Let’s start with the first question we get from friends and the Moms – “Where are the Seychelles?” It’s an island country (115 islands) off the east coast of Africa in the Indian Ocean with a population of about 95,000. It’s east of Tanzania and lies about 4 degrees south of the equator.
We flew from Johannesburg, South Africa and spent 2 nights in Victoria, Mahe, including Thanksgiving. Marie Antoinette is a highly-regarded Creole restaurant that just happened to be next to our little hotel, Hilltop Boutique Hotel, so that’s where we ate Thanksgiving dinner. The people were friendly and the food was yummy!
Some of the Creole food we had for Thanksgiving dinner long with South African white wine.
Next stop was the island of Praslin, reached by a 1-hour ferry ride. We hung out there for 9 days at the Old School Self-catering – translation: apartment. The apartment is in Baie Ste. Anne village so we checked out the various shops and markets. Our favorite market was ISPC because it actually refrigerates its white wine and has A/C for the red wine. Many of the other stores were HOT and we didn’t want to think what the heat did to the wine on the shelves! Wine is very expensive in restaurants but wasn’t badly priced in the stores.
The apartment was lovely and clean and above a bakery. We bought many an item from them, including some roasted chickens, quiches, meat pies, desserts for dinner. Peter and Shirley were lovely to visit with and get information about Praslin. Yes, they know most of the population of the island!
We watched NFL football on our Slingbox on our cell phone!
Praslin Beach view from my beach chair
Peanut butter made in Dubai.
Curieuse Island is home to Marine National Park, home to Aldabra Giant Tortoises, and made a great day trip from Praslin. After we visited with tortoises who wander freely, moving more quickly than I ever imagined, we hiked 2 km. across the island to Anse St. Joseph for a BBQ and to meet our boat again.
We’re pretty sure there was some hanky panky going on with these 2 tortoises!
Two kilometers (about 1.7 miles), you say. How hard can that be?? One version of the “walk” was it would take about 20 minutes. Another version was “it’s a short walk”. What everyone failed to mention was the mangroves to walk through (easy and flat on boardwalks); the trails filled with tree roots and big rocks; and the up and down over the rocks and roots (not so easy). Did I mention the heat and humidity?? We each had 1 large bottle of water with us, thank heavens! By the time we reached the other side, all I wanted to do was jump in the clear Indian Ocean to cool off – and we did! Oh, it took us 45 minutes to walk this.
I need a geology lesson to explain all the rocks on all the beaches.
We made a snorkeling stop after the visit to the turtles and the hike.
Enjoying the sun at the snorkeling site
We had a small world moment in the middle of the mangroves. Mark wore his Fort Collins University of Iowa shirt and we heard “Fort Collins? Are you from Fort Collins?” It was a guy who grew up in Wray, Colorado; graduated in Fish and Wildlife from CSU and is now a pilot for Austrian Airlines and lives in Vienna.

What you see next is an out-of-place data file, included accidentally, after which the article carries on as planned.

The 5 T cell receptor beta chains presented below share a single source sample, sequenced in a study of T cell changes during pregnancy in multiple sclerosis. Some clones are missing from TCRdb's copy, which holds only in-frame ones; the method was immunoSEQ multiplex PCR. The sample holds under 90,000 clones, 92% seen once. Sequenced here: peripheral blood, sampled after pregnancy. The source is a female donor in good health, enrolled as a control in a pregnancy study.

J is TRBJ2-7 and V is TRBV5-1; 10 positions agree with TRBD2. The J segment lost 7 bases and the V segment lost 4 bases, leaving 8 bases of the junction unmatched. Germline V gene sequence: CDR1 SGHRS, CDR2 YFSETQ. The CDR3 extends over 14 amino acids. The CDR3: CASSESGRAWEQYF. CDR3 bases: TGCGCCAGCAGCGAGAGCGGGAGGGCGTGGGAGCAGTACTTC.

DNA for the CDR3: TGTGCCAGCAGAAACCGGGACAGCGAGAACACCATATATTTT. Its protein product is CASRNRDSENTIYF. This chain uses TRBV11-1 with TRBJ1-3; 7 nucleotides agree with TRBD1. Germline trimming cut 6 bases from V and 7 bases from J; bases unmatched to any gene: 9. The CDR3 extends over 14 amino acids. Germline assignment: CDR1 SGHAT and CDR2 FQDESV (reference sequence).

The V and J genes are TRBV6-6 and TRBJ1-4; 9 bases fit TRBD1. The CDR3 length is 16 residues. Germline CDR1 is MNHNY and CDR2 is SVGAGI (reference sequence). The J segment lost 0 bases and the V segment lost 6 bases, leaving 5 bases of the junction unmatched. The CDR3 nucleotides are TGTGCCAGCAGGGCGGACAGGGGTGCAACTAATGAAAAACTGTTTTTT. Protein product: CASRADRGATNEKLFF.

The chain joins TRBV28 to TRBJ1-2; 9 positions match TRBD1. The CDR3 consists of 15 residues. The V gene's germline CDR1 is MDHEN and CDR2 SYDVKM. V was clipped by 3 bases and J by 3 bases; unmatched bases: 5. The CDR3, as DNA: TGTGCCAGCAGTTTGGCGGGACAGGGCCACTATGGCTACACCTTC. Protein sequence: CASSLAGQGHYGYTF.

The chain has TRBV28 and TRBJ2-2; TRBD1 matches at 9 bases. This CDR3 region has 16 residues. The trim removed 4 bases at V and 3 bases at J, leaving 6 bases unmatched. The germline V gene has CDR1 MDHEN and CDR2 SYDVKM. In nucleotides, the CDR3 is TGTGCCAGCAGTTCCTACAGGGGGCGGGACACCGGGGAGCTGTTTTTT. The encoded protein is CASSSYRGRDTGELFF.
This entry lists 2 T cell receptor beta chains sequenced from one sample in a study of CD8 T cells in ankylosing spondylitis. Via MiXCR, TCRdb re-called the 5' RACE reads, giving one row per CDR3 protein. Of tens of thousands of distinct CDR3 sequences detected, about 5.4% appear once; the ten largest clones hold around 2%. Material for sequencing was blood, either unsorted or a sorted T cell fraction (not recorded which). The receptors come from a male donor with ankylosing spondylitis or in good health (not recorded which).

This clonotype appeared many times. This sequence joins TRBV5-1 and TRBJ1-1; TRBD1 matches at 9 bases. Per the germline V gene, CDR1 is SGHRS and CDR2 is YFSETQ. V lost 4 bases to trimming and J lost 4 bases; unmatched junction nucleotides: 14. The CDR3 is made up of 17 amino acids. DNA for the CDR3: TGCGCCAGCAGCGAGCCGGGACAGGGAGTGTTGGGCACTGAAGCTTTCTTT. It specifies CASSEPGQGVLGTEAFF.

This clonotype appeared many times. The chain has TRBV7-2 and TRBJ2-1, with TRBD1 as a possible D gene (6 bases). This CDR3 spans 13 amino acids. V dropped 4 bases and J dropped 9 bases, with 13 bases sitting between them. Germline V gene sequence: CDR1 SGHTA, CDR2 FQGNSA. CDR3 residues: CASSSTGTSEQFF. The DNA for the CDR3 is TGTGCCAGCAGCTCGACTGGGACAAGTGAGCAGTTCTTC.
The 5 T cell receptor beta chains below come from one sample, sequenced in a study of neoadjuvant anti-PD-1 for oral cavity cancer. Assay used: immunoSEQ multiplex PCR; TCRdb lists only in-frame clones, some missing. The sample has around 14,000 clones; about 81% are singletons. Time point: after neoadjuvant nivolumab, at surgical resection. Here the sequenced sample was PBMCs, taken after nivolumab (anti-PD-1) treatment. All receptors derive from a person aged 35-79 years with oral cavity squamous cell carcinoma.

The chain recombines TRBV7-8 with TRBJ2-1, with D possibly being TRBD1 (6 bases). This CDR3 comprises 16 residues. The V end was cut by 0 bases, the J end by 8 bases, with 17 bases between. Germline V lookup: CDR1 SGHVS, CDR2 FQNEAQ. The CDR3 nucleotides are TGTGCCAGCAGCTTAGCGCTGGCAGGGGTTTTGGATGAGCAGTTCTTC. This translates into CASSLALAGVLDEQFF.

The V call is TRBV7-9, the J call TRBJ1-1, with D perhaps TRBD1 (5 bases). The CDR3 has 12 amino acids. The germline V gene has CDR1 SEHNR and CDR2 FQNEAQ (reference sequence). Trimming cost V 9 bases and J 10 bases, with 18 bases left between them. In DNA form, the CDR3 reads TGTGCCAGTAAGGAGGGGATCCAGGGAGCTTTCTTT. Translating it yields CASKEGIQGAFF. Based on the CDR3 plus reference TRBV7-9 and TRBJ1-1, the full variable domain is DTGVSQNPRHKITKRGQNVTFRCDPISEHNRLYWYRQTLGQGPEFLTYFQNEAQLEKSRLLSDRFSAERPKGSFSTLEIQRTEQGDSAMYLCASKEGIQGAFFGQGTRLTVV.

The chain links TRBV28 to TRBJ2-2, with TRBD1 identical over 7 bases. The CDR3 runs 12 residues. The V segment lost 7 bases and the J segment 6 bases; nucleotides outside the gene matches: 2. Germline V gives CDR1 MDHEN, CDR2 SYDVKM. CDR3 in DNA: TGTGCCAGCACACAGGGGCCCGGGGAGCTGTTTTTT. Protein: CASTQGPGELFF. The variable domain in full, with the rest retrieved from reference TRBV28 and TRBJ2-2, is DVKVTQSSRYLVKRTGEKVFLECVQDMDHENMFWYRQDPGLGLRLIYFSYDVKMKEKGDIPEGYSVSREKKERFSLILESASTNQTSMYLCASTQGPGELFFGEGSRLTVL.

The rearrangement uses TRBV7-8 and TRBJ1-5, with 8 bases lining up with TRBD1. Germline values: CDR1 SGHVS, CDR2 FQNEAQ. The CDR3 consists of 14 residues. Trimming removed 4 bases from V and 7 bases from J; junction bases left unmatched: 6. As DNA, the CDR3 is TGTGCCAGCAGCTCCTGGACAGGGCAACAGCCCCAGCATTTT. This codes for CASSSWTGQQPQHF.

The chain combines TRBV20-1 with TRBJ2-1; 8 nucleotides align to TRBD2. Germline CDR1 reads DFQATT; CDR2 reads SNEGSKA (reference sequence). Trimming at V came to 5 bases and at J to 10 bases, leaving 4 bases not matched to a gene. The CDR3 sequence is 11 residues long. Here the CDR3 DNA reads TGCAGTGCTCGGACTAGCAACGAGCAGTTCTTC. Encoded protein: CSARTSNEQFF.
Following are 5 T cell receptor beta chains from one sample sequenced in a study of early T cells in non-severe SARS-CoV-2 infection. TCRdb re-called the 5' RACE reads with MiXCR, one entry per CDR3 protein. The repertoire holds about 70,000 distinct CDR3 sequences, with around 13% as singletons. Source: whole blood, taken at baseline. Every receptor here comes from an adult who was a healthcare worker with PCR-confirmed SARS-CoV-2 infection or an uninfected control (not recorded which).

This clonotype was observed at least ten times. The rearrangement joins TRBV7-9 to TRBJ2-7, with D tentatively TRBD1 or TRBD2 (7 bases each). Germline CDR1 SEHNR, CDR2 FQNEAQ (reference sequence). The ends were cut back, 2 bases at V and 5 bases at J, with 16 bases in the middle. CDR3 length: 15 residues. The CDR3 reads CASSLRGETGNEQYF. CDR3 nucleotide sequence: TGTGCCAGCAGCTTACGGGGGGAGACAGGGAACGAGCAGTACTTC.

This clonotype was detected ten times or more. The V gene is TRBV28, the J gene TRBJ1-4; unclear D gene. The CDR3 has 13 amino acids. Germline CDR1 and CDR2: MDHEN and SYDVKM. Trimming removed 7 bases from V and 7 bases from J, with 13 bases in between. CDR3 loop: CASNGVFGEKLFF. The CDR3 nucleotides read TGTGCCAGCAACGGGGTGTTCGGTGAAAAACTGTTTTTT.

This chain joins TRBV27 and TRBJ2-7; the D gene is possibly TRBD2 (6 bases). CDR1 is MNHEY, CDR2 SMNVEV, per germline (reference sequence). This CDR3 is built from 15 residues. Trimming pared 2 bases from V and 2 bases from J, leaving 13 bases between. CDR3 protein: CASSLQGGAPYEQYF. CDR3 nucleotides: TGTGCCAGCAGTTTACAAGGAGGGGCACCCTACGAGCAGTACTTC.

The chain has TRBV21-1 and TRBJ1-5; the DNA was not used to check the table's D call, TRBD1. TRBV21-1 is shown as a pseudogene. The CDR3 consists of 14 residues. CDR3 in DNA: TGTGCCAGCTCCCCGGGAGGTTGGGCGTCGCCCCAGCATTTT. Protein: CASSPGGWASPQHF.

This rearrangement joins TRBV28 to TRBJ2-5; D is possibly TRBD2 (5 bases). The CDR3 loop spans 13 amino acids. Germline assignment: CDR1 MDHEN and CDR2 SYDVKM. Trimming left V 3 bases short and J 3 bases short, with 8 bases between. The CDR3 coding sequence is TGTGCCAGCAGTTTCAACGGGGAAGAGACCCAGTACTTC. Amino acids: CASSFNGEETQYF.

Another day, we took the ferry to La Digue Island (population 2000) to see some of their beaches. We spent the day at L’Union Estate on the beach Anse Source D’Argent, the most photographed island in the Seychelles. The water is incredibly clear and warm with fishes swimming all around. This beach has no waves – just water to float around in.
Anse Source D’argent, La Digue Beach
Crystal clear water at La Digue, Anse Source d’argent
Everyone put the towels under a tree because the sun was so intense and so hot!
After 9 days on Praslin, we took the ferry back to Mahe on what can best be described as a rough crossing. The ferry rocked and rolled for the entire hour. Then we spent 6 days at Le Meridien at Fishermens’ Cove on Beau Vallon/Bel Ombre. Great hotel, super location, nice people. We’d met a Finnish couple on our Curieuse Island Expedition and they ended up staying 2 hotels from us so we enjoyed a few dinners with them.
Fan palm, I think! This tree was outside of our room at Le Meridien.
This big guy showed up every day at the beach on Mahe. I tried to see him catch a fish but no luck!
The postman on La Digue uses a Fat Boy bike to deliver mail.
Americans don’t make it to the Seychelles too often since it requires about 20 hours of actual flying to get there. Most people guessed we are British and that means we don’t like spicy food. We were warned all the time “This food is spicy”. Then we’d have to explain we’re American and we like spicy food. Of course, none of the food even came close to being as spicy as some we eat at home! Even Susan didn’t think it was spicy.
After 17 days, we headed back to Frankfurt, Germany on Condor Airlines, the only direct flight to Germany, even though the flight was 10 hours long! As we exited the plane in Frankfurt to 32F temps, the flight attendant told Mark “I hope you have some warm clothes packed”. Yes, he was wearing shorts!